For now, though, both policymakers at HHS and members of Congress are wrestling with a number of national health information privacy issues, including, but not limited to, those involving patient consent management.
Time is of the essence as HHS is under growing pressure to implement an estimated $34 billion electronic health-record subsidy program under the American Recovery and Reinvestment Act of 2009.
Linchpin definitions are due to be released this month on the “meaningful use” criteria that providers must meet to be eligible for the EHR subsidies. And yet, key privacy and security policies and rules also required under the stimulus law are not yet firmly in place.
In August, HHS issued a controversial interim final rule to flesh out a new federal healthcare data breach-notification scheme mandated by the stimulus law. Six House leaders responded critically to the new breach rule in an Oct. 1 letter to HHS Secretary Kathleen Sebelius. The legislators called for either the revision or withdrawal of portions of the rule, which privacy advocates contend weakened the breach notification law and the legislators said violated the will of Congress.
In October, David Blumenthal, the physician head of HHS' Office of the National Coordinator for Health Information Technology, ordered the creation of a privacy and security work group under the auspices of the Health IT Policy Committee. He also called for a pause in the work of that committee, a federal advisory panel created under the stimulus law.
Blumenthal said the time out was needed because ONC officials realized, when it came to privacy and security, the nation didn't have “a set of principles that make sense.”
The privacy and security work group met for the first time Tuesday via conference call in a meeting closed to the public. The ONC has not responded to multiple requests to explain why this and other work group meetings were held outside of public view, or why a portion of a scheduled future work group meeting will be held behind closed doors.
Aside from the definition of privacy, another privacy “hump” to get over is how to implement the provision in the stimulus law that will require hospitals, physicians, pharmacies and other “covered entities” as defined under the Health Insurance Portability and Accountability Act of 1996 to honor a patient's request not to disclose to payers treatment information if the patient pays out-of-pocket for healthcare. That consent requirement was added to existing federal law on information about a patient's treatment at federally supported-care programs for patients with drug, alcohol and mental health problems. That information can't be moved without the patient's consent.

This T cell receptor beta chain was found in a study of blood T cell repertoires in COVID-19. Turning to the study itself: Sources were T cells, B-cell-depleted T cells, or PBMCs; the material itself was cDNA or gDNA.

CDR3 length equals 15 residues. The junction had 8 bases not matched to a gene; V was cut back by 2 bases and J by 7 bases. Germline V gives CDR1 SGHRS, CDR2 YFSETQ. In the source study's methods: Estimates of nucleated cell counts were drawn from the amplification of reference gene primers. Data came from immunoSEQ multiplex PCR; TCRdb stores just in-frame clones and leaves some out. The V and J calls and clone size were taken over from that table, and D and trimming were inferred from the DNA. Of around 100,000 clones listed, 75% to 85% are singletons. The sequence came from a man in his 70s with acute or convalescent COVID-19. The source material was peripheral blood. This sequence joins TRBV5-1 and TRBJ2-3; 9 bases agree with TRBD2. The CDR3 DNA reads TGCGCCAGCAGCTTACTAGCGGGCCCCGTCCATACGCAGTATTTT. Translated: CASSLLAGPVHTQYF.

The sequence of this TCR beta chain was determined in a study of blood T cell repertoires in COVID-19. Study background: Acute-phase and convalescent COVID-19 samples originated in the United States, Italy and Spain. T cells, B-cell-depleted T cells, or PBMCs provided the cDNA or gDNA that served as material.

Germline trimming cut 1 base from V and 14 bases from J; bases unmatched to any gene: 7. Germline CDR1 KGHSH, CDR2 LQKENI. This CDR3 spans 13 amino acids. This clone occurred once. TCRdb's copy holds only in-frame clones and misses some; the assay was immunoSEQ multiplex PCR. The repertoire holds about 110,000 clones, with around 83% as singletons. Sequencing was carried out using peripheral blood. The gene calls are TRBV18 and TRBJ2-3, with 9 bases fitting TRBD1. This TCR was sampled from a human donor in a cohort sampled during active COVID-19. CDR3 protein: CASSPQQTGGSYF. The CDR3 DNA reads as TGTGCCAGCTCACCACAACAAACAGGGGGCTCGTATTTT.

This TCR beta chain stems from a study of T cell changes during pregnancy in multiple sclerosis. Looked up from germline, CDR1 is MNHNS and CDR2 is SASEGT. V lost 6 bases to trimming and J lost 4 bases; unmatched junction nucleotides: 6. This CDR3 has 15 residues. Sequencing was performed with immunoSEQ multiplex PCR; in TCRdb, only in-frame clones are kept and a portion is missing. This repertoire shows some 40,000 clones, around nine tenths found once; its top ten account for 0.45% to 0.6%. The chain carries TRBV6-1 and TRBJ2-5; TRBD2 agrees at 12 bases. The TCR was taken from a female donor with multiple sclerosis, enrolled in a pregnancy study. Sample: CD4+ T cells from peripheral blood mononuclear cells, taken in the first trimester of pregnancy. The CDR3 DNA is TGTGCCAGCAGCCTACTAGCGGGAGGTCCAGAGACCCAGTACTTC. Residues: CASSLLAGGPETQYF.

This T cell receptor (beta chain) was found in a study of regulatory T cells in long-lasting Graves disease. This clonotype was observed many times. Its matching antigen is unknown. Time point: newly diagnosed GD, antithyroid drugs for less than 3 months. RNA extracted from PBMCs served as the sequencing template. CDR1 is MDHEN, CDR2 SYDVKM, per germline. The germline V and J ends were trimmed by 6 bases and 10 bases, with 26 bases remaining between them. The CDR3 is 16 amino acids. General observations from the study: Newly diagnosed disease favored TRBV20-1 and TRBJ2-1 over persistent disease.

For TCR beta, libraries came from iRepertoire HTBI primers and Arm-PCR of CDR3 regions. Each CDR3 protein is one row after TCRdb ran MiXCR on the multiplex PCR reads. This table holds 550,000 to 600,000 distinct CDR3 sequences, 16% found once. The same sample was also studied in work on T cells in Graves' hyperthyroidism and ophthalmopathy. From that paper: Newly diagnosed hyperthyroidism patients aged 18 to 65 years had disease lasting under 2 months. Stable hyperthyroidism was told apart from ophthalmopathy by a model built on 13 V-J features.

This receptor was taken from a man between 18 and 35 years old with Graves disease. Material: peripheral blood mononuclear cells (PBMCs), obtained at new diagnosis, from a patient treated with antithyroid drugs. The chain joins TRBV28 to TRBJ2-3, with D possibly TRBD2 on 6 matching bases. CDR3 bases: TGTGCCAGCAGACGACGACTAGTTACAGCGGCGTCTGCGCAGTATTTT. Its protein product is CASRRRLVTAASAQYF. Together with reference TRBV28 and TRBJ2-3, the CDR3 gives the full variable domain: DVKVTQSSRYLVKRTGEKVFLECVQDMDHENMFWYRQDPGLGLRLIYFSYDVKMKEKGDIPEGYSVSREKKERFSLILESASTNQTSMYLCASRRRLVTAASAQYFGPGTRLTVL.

All of these requirements point toward the need to add switching capabilities in electronic systems to accommodate these patient controls.
Heretofore, patient control, if it is accommodated at all by healthcare IT systems, is often reduced to a binary choice of either the patient opts in or out of a data-sharing network. Anything further has been deemed too cumbersome, too complicated, particularly for patients, too costly and, finally, technologically infeasible.
And yet, Facebook always has had granular privacy functionality to control access to a user's information as they see fit, according to Ruchi Sanghvi, the social media site's product manager for privacy, in a message introducing the new privacy controls rolled out last week after a beta testing launch this summer.
With the new technology, Facebook users also will be able to “choose an audience for each piece of content” they post at the time they post it. The first time members use this new function, they will receive a message from Facebook explaining how it works.
“We're also taking this opportunity to require all 350 million people who use Facebook to review and update their settings,” Sanghvi said.
Kevin Bankston, a senior staff lawyer specializing in free speech and privacy law with the Electronic Frontier Foundation, gave the changes a mixed grade. In a review of the new Facebook policy posted Wednesday on the foundation's Web site, Bankston lauded the effort to simplify what had been “Facebook's notoriously complex privacy settings.”
“Perhaps most importantly,” Bankston wrote, “Facebook has added a feature that we and many others have long advocated for: the ability to define the privacy of your Facebook content on a per-post basis. So, for example, if you only want your close friends to see a particular photo, or only your business colleagues to see a particular status update, you can do that—using a simple drop-down menu that lets you define who will see that piece of content.”
But Bankston and other reviewers he quotes have worries about the default settings on the radio buttons used in the new design that typically switch a user's existing and possibly more stringent privacy settings to a share with “everyone” option.
Privacy advocate Pam Dixon said she agrees with Bankston, “The default settings could have been better.” But, she said, “The granular controls, that is where the culture is headed, so we have to experiment with it.”
“This throws the bar very high for the healthcare sector,” Dixon said. “It says, ‘Quit complaining the technology isn't there yet.' I don't think healthcare gets to hide behind, ‘Oh, this can't be done, it's too expensive.' ”
“If Facebook can allow hundreds of thousands of user to redact, per post, why can't we in healthcare? There is no reason,” she said.
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